Professional Chat: Little or Hang Artwork?

Professional Chat: Little or Hang Artwork?

There’s a good deal of speculation, and a number of concepts, floating around as to why designers lean paintings and photographs against walls instead of hanging them. I’m not much for speculation, so I decided to bypass all of that stuff and go right to the source. Below are a few reasons and ways to get it done from the designers themselves.

LLC, KSID Studio

Become your own curator. For this family room, Karen Soojian, chief in KSID Studio, leaned the artwork and diverse the height of these pieces to provide a contrast with all the boxy shape of the fireplace. She notes that “juxtaposing several pieces of artwork and other elements is much more entertaining to the eye, and this type of art setup allows flexibility — our client has a hassle-free approach to change the arrangement of the artwork.”

Laura Martin Bovard

Test out it. “Necessity was the mother of creation,” states Laura Martin Bovard of LBM Interiors. “We were waiting for the clients to determine whether or not to purchase the artwork, and leaning it made it feel much more casual and flexible without committing to damaging the wall covering in the dining area of this townhouse.”

Laura Martin Bovard

This is just another design by Bovard where she was waiting for the clients to commit, or not, to the artworks. And, as with all the dining area, “we decided we liked how they seemed just leaning,” she states.

Andrea May Hunter/Gatherer

Produce a toilet gallery. If this master bathroom was remodeled designer Andrea May created a wall dab topped off with a shallow sea ledge. “These paintings are by a family friend and actually connect into a personal narrative,” she states. “I love to prop artwork, not just because it allows flexibility, but because I feel it makes the artwork less precious, more informal and more accessible.”

Jessica Bennett Interiors

Layer your artwork along with your bed. Even though these are little vignettes, the layering has a large impact. “I wished to lean the framed prints so as to make an extremely layered and collected appearance,” explains Jessica Pakzad Bennett of Jessica Bennett Interiors. “My client loves to collect prints and could not choose just one to hang, so that she wished to have them on her bedside table to enjoy. We also loved the idea of hanging the classic frames behind them for an even more dramatic impact.”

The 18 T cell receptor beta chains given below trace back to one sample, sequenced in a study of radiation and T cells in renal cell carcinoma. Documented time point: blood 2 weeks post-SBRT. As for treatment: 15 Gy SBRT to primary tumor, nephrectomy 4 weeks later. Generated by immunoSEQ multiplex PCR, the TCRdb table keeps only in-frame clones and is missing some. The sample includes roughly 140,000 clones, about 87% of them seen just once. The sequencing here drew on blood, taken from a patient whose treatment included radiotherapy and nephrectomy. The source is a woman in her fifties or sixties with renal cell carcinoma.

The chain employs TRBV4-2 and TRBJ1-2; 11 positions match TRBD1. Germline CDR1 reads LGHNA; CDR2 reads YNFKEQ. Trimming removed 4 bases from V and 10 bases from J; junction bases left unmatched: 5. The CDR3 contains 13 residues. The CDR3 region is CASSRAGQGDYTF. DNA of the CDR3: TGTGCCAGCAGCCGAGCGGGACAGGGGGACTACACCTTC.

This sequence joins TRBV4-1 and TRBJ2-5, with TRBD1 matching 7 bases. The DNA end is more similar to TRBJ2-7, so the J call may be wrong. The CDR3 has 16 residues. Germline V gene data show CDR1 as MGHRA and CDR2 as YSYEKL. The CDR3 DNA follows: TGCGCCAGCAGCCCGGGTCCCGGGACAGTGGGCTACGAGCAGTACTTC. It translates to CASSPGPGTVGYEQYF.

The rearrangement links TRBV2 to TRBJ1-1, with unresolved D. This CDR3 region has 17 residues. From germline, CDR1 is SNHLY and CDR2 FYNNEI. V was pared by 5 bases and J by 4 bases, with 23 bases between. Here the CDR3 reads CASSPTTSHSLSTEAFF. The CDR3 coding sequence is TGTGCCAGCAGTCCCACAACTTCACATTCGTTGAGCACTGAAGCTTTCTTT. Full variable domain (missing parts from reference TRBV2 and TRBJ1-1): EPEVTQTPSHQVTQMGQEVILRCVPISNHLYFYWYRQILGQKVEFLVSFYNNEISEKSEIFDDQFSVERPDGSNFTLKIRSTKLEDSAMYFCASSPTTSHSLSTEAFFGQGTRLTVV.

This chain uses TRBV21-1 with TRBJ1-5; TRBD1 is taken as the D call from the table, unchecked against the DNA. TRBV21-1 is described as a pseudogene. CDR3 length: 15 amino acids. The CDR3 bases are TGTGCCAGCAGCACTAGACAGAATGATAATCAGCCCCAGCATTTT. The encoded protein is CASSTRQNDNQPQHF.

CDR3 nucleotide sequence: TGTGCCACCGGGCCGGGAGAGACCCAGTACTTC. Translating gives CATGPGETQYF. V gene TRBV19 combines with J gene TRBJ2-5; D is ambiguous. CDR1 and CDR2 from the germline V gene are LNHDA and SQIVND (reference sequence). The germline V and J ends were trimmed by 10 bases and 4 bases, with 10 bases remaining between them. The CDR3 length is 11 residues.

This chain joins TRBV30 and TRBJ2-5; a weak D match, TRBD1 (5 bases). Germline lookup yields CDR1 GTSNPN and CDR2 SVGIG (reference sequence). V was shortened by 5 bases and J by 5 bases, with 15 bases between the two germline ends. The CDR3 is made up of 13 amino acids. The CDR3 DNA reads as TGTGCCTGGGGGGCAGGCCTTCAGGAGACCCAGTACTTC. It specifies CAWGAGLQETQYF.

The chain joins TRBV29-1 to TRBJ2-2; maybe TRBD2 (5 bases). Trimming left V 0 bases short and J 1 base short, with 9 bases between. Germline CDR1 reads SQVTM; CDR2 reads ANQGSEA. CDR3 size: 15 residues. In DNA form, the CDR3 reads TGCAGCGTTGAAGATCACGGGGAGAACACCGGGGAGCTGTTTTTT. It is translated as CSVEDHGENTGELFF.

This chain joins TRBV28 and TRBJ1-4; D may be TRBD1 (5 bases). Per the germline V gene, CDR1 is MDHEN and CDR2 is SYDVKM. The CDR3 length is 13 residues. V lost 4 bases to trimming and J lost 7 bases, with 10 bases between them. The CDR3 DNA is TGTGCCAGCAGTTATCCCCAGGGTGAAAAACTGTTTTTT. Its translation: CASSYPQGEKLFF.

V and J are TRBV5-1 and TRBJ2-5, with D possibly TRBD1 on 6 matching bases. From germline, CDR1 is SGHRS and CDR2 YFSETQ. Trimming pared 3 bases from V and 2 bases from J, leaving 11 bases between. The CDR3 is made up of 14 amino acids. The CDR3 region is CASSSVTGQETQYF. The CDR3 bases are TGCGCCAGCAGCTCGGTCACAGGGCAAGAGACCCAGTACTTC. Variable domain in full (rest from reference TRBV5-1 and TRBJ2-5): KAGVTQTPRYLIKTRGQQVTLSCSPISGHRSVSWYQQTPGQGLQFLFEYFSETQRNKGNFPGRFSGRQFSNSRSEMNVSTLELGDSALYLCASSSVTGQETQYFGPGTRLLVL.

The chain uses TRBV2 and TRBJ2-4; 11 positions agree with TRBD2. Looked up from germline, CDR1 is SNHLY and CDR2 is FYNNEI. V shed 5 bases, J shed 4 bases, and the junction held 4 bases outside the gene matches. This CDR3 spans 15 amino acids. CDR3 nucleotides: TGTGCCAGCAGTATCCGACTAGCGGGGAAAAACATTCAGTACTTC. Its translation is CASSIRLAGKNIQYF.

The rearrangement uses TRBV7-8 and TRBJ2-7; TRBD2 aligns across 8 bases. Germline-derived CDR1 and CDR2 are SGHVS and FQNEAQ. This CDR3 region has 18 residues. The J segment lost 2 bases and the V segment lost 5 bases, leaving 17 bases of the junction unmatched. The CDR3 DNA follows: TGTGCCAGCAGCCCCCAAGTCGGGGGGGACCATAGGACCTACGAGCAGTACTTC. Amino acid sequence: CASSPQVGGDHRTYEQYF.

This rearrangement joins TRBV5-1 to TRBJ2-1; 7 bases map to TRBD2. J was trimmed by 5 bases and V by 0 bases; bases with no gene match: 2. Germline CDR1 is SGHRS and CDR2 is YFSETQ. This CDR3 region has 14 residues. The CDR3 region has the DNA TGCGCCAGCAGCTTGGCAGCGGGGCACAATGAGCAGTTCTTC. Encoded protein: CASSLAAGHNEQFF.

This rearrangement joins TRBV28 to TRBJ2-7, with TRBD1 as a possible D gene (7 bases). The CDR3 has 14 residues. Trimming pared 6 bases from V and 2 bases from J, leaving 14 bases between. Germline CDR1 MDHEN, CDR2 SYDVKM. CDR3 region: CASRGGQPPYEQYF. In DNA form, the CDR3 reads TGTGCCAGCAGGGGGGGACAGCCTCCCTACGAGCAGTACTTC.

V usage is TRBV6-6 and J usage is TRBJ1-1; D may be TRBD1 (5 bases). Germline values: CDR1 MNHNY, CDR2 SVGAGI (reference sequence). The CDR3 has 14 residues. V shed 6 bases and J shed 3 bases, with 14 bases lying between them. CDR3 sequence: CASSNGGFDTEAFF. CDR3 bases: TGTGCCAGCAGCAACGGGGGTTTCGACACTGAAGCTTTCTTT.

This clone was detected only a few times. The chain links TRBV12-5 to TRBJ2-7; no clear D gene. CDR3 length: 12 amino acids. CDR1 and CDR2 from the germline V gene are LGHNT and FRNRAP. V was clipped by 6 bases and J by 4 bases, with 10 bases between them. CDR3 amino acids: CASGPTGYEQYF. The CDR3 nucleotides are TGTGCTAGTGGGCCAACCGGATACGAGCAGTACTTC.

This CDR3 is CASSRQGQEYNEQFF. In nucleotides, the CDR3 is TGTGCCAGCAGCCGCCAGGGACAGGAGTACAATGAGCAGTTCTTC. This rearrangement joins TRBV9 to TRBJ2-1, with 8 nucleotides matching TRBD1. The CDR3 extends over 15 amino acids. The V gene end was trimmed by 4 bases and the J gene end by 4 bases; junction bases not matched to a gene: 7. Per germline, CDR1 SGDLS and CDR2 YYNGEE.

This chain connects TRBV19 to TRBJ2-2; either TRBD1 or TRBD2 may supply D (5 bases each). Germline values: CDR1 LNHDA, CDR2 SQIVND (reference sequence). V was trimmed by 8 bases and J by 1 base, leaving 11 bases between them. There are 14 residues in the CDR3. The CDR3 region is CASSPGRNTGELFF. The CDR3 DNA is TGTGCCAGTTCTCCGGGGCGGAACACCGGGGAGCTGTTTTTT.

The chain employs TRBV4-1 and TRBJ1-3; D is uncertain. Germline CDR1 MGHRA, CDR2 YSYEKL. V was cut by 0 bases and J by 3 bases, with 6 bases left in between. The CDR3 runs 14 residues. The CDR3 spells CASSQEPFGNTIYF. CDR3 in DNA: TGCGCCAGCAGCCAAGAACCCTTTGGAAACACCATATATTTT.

Mark English Architects, AIA

Change up it. “I made a decision to lean an oversized colorful painting against the wall for two reasons,” explains Mark English of Mark English Architects. “The first being that I wanted a feeling of changeability in the room, the idea that the artwork could move around. I personally wanted the painting to look like a furnishing than wall artwork.”

John Lum Architecture, Inc.. AIA

Rotate your group. “The inspiration for the photo shelves came from an art gallery which my client had visited,” states John Lum of John Lum Architecture. “They wanted a more flexible system which could accommodate various sizes of photographs, because they have an extensive collection of black and white photography. The shelves let them rotate their set without needing to constantly patch nail holes in the walls” Lum also noted that the shelves pull out in the event the homeowners determine they wish to place something entirely different against the walls.

Mark Newman Design

Require a contemporary strategy. “I actually leaned the artwork because the client wasn’t certain if they were planning to purchase it or not,” says Mark Newman of Mark Newman Design. “However, in some instances, I do like a leaning installation — it makes a room feel much more approachable and less stuffy. In a contemporary environment, it’s especially simple for artwork to become really serious, and this takes it down a notch and makes it more approachable.”

Annette English

Create a sense of symmetry. “This master bedroom has been designed to have a tailored appearance and a airy, calming color palette,” says Annette English of Annette English and Associates. “We liked the idea of incorporating an unexpected element to the room and felt the leaning artwork adds a casual feel, while still reinforcing the symmetry of this room.”

How to Hang Art: Vertically or Horizontally?

A Gallery Wall for Every Personality

See related